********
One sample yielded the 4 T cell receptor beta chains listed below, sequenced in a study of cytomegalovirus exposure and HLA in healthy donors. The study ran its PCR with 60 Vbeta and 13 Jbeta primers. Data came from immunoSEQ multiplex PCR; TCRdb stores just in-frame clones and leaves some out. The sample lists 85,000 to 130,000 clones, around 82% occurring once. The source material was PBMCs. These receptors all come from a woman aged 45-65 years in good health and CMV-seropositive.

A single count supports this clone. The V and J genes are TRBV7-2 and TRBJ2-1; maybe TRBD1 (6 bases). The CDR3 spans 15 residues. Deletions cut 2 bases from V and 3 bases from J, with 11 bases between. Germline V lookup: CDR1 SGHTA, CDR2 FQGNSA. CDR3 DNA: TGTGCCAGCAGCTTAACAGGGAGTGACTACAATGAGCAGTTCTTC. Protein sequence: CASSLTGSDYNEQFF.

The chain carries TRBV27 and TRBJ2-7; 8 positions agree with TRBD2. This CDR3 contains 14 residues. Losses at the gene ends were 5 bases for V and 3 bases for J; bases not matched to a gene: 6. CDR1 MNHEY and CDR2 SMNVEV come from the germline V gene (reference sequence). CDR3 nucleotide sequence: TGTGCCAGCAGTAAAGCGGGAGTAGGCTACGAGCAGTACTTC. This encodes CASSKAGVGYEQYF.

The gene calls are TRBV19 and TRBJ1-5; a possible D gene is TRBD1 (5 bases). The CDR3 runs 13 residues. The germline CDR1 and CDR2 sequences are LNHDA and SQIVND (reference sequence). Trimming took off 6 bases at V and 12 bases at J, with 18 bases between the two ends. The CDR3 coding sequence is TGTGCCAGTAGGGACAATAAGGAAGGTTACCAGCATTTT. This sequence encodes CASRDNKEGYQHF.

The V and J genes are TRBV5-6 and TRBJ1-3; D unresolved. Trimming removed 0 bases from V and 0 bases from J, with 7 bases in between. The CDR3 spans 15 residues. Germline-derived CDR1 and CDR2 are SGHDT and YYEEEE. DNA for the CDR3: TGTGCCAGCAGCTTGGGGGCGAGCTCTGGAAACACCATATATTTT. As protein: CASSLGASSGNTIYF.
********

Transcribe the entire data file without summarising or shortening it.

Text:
One sample yielded the 4 T cell receptor beta chains listed below, sequenced in a study of cytomegalovirus exposure and HLA in healthy donors. The study ran its PCR with 60 Vbeta and 13 Jbeta primers. Data came from immunoSEQ multiplex PCR; TCRdb stores just in-frame clones and leaves some out. The sample lists 85,000 to 130,000 clones, around 82% occurring once. The source material was PBMCs. These receptors all come from a woman aged 45-65 years in good health and CMV-seropositive.

A single count supports this clone. The V and J genes are TRBV7-2 and TRBJ2-1; maybe TRBD1 (6 bases). The CDR3 spans 15 residues. Deletions cut 2 bases from V and 3 bases from J, with 11 bases between. Germline V lookup: CDR1 SGHTA, CDR2 FQGNSA. CDR3 DNA: TGTGCCAGCAGCTTAACAGGGAGTGACTACAATGAGCAGTTCTTC. Protein sequence: CASSLTGSDYNEQFF.

The chain carries TRBV27 and TRBJ2-7; 8 positions agree with TRBD2. This CDR3 contains 14 residues. Losses at the gene ends were 5 bases for V and 3 bases for J; bases not matched to a gene: 6. CDR1 MNHEY and CDR2 SMNVEV come from the germline V gene (reference sequence). CDR3 nucleotide sequence: TGTGCCAGCAGTAAAGCGGGAGTAGGCTACGAGCAGTACTTC. This encodes CASSKAGVGYEQYF.

The gene calls are TRBV19 and TRBJ1-5; a possible D gene is TRBD1 (5 bases). The CDR3 runs 13 residues. The germline CDR1 and CDR2 sequences are LNHDA and SQIVND (reference sequence). Trimming took off 6 bases at V and 12 bases at J, with 18 bases between the two ends. The CDR3 coding sequence is TGTGCCAGTAGGGACAATAAGGAAGGTTACCAGCATTTT. This sequence encodes CASRDNKEGYQHF.

The V and J genes are TRBV5-6 and TRBJ1-3; D unresolved. Trimming removed 0 bases from V and 0 bases from J, with 7 bases in between. The CDR3 spans 15 residues. Germline-derived CDR1 and CDR2 are SGHDT and YYEEEE. DNA for the CDR3: TGTGCCAGCAGCTTGGGGGCGAGCTCTGGAAACACCATATATTTT. As protein: CASSLGASSGNTIYF.